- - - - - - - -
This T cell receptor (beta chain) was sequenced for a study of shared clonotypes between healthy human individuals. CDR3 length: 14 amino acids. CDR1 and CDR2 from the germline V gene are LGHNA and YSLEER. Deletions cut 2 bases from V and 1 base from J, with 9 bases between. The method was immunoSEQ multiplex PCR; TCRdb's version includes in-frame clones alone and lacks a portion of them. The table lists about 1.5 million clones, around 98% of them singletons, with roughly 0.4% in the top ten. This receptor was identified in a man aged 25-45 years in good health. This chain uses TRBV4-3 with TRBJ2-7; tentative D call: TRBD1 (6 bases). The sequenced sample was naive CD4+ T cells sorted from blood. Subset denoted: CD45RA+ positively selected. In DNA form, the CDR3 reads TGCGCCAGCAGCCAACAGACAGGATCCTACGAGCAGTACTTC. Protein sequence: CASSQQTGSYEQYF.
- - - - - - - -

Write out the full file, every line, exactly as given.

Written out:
This T cell receptor (beta chain) was sequenced for a study of shared clonotypes between healthy human individuals. CDR3 length: 14 amino acids. CDR1 and CDR2 from the germline V gene are LGHNA and YSLEER. Deletions cut 2 bases from V and 1 base from J, with 9 bases between. The method was immunoSEQ multiplex PCR; TCRdb's version includes in-frame clones alone and lacks a portion of them. The table lists about 1.5 million clones, around 98% of them singletons, with roughly 0.4% in the top ten. This receptor was identified in a man aged 25-45 years in good health. This chain uses TRBV4-3 with TRBJ2-7; tentative D call: TRBD1 (6 bases). The sequenced sample was naive CD4+ T cells sorted from blood. Subset denoted: CD45RA+ positively selected. In DNA form, the CDR3 reads TGCGCCAGCAGCCAACAGACAGGATCCTACGAGCAGTACTTC. Protein sequence: CASSQQTGSYEQYF.